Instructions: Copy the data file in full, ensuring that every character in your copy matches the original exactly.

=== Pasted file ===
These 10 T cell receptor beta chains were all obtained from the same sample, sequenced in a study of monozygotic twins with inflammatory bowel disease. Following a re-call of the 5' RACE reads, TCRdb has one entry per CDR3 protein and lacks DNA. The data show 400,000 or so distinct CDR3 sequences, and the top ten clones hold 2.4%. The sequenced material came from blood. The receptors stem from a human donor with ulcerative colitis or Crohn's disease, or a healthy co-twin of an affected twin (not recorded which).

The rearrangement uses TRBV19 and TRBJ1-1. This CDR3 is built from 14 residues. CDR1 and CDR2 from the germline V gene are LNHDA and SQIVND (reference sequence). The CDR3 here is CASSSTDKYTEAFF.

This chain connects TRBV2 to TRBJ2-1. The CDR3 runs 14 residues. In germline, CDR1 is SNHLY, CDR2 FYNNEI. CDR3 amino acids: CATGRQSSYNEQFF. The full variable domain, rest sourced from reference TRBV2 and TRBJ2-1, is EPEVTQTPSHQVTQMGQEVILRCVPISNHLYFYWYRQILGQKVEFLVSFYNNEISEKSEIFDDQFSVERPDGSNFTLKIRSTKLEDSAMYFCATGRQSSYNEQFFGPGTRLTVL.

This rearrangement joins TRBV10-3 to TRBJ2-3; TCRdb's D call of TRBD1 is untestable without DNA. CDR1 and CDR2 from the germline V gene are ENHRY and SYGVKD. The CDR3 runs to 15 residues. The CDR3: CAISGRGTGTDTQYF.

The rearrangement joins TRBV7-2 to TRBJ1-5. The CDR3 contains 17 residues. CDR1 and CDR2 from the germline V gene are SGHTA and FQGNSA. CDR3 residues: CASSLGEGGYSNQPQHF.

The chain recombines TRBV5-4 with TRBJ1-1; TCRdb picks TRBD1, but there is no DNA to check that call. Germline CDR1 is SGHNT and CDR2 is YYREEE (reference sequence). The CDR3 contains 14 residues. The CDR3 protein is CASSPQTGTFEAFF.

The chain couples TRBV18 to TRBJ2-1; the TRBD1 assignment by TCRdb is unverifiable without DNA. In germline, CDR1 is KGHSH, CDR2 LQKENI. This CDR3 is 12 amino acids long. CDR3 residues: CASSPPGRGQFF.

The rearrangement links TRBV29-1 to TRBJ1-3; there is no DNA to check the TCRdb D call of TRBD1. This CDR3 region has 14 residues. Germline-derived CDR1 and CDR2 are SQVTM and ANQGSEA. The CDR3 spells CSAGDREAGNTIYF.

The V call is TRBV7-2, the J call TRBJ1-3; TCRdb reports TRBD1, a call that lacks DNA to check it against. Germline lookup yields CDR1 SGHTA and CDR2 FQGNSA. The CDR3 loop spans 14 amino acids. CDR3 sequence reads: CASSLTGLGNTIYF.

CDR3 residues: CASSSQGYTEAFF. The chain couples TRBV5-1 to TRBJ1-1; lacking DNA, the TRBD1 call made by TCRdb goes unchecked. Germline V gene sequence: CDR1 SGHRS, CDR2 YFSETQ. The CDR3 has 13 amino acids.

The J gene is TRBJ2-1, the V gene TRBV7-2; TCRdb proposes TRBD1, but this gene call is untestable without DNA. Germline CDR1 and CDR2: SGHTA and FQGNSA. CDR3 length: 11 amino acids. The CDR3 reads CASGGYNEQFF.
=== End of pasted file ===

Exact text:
These 10 T cell receptor beta chains were all obtained from the same sample, sequenced in a study of monozygotic twins with inflammatory bowel disease. Following a re-call of the 5' RACE reads, TCRdb has one entry per CDR3 protein and lacks DNA. The data show 400,000 or so distinct CDR3 sequences, and the top ten clones hold 2.4%. The sequenced material came from blood. The receptors stem from a human donor with ulcerative colitis or Crohn's disease, or a healthy co-twin of an affected twin (not recorded which).

The rearrangement uses TRBV19 and TRBJ1-1. This CDR3 is built from 14 residues. CDR1 and CDR2 from the germline V gene are LNHDA and SQIVND (reference sequence). The CDR3 here is CASSSTDKYTEAFF.

This chain connects TRBV2 to TRBJ2-1. The CDR3 runs 14 residues. In germline, CDR1 is SNHLY, CDR2 FYNNEI. CDR3 amino acids: CATGRQSSYNEQFF. The full variable domain, rest sourced from reference TRBV2 and TRBJ2-1, is EPEVTQTPSHQVTQMGQEVILRCVPISNHLYFYWYRQILGQKVEFLVSFYNNEISEKSEIFDDQFSVERPDGSNFTLKIRSTKLEDSAMYFCATGRQSSYNEQFFGPGTRLTVL.

This rearrangement joins TRBV10-3 to TRBJ2-3; TCRdb's D call of TRBD1 is untestable without DNA. CDR1 and CDR2 from the germline V gene are ENHRY and SYGVKD. The CDR3 runs to 15 residues. The CDR3: CAISGRGTGTDTQYF.

The rearrangement joins TRBV7-2 to TRBJ1-5. The CDR3 contains 17 residues. CDR1 and CDR2 from the germline V gene are SGHTA and FQGNSA. CDR3 residues: CASSLGEGGYSNQPQHF.

The chain recombines TRBV5-4 with TRBJ1-1; TCRdb picks TRBD1, but there is no DNA to check that call. Germline CDR1 is SGHNT and CDR2 is YYREEE (reference sequence). The CDR3 contains 14 residues. The CDR3 protein is CASSPQTGTFEAFF.

The chain couples TRBV18 to TRBJ2-1; the TRBD1 assignment by TCRdb is unverifiable without DNA. In germline, CDR1 is KGHSH, CDR2 LQKENI. This CDR3 is 12 amino acids long. CDR3 residues: CASSPPGRGQFF.

The rearrangement links TRBV29-1 to TRBJ1-3; there is no DNA to check the TCRdb D call of TRBD1. This CDR3 region has 14 residues. Germline-derived CDR1 and CDR2 are SQVTM and ANQGSEA. The CDR3 spells CSAGDREAGNTIYF.

The V call is TRBV7-2, the J call TRBJ1-3; TCRdb reports TRBD1, a call that lacks DNA to check it against. Germline lookup yields CDR1 SGHTA and CDR2 FQGNSA. The CDR3 loop spans 14 amino acids. CDR3 sequence reads: CASSLTGLGNTIYF.

CDR3 residues: CASSSQGYTEAFF. The chain couples TRBV5-1 to TRBJ1-1; lacking DNA, the TRBD1 call made by TCRdb goes unchecked. Germline V gene sequence: CDR1 SGHRS, CDR2 YFSETQ. The CDR3 has 13 amino acids.

The J gene is TRBJ2-1, the V gene TRBV7-2; TCRdb proposes TRBD1, but this gene call is untestable without DNA. Germline CDR1 and CDR2: SGHTA and FQGNSA. CDR3 length: 11 amino acids. The CDR3 reads CASGGYNEQFF.